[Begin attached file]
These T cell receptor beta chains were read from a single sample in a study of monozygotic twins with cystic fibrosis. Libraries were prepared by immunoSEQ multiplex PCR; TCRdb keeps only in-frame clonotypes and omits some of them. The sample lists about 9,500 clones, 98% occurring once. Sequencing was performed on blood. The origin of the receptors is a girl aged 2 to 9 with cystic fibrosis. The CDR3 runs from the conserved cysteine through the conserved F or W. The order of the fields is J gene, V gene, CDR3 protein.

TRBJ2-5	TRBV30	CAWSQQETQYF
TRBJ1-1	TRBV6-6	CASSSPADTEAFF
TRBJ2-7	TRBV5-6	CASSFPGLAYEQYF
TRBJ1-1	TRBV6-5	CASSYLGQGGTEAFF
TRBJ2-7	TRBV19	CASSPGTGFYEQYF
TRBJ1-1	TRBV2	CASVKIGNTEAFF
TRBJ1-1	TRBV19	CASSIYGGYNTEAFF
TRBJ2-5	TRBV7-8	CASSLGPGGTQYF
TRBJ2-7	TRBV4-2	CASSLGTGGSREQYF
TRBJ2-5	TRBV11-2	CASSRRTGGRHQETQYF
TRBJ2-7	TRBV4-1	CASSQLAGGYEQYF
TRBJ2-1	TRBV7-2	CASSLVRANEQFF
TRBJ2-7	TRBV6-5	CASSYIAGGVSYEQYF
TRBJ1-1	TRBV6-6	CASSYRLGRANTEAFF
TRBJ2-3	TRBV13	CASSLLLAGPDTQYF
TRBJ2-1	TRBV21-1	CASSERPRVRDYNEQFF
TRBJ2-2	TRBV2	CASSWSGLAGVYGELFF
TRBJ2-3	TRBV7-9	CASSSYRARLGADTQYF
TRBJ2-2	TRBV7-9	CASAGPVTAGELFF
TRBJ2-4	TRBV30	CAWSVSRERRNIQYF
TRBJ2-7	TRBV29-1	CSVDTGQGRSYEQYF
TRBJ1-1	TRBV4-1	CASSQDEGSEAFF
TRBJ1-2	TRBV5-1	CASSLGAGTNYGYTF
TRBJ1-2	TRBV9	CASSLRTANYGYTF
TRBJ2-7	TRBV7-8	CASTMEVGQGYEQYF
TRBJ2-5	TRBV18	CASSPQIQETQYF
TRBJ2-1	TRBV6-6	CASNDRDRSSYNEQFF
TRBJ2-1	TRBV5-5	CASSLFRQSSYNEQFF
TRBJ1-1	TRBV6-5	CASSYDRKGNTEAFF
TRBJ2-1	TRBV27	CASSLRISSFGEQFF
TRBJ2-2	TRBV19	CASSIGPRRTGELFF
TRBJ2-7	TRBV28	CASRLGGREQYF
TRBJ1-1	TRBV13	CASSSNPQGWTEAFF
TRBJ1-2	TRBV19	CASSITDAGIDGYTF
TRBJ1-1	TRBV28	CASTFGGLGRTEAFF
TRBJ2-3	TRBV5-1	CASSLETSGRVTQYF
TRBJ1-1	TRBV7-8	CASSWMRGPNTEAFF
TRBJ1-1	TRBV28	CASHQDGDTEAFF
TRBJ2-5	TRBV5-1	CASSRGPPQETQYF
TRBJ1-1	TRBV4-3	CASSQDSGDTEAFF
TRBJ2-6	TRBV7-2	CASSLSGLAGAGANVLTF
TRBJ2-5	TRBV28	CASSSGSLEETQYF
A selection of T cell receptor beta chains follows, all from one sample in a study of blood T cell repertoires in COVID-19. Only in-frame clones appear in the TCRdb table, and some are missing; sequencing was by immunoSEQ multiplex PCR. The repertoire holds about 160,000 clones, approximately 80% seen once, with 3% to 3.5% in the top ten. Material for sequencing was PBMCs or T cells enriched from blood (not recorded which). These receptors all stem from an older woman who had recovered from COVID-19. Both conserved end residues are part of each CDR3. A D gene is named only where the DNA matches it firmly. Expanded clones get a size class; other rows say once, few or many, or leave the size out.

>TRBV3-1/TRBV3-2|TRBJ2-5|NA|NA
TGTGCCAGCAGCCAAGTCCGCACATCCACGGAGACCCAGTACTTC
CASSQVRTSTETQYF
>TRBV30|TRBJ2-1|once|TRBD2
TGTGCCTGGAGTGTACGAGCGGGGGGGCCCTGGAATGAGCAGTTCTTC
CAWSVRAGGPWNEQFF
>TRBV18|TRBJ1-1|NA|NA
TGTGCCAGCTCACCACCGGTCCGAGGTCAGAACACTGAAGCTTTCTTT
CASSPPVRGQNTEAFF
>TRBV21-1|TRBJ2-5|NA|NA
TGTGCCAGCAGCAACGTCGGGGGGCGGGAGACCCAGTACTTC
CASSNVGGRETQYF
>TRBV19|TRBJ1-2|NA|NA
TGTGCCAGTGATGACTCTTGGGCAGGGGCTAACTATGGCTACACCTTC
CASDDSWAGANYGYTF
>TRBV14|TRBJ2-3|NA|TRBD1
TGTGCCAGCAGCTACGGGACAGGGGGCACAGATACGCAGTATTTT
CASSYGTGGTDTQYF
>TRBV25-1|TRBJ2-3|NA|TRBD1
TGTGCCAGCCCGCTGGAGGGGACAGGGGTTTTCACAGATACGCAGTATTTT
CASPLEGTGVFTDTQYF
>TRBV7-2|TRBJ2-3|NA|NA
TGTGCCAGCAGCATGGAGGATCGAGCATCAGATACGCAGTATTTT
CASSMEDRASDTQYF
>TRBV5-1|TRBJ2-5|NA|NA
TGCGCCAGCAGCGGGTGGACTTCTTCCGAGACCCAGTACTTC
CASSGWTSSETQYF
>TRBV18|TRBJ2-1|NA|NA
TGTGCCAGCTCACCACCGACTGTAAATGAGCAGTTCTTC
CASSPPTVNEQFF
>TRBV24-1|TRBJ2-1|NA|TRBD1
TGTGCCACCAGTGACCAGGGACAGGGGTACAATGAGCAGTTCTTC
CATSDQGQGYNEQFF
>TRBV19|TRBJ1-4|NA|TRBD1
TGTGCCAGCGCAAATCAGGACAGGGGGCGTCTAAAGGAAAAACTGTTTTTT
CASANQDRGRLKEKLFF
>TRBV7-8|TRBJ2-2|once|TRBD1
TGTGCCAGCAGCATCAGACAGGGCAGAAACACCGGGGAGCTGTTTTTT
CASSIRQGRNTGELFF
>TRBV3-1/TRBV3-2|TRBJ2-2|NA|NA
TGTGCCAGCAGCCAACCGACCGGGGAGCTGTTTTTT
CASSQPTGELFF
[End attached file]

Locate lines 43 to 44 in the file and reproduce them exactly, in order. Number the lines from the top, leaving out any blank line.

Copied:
TRBJ2-5	TRBV28	CASSSGSLEETQYF
A selection of T cell receptor beta chains follows, all from one sample in a study of blood T cell repertoires in COVID-19. Only in-frame clones appear in the TCRdb table, and some are missing; sequencing was by immunoSEQ multiplex PCR. The repertoire holds about 160,000 clones, approximately 80% seen once, with 3% to 3.5% in the top ten. Material for sequencing was PBMCs or T cells enriched from blood (not recorded which). These receptors all stem from an older woman who had recovered from COVID-19. Both conserved end residues are part of each CDR3. A D gene is named only where the DNA matches it firmly. Expanded clones get a size class; other rows say once, few or many, or leave the size out.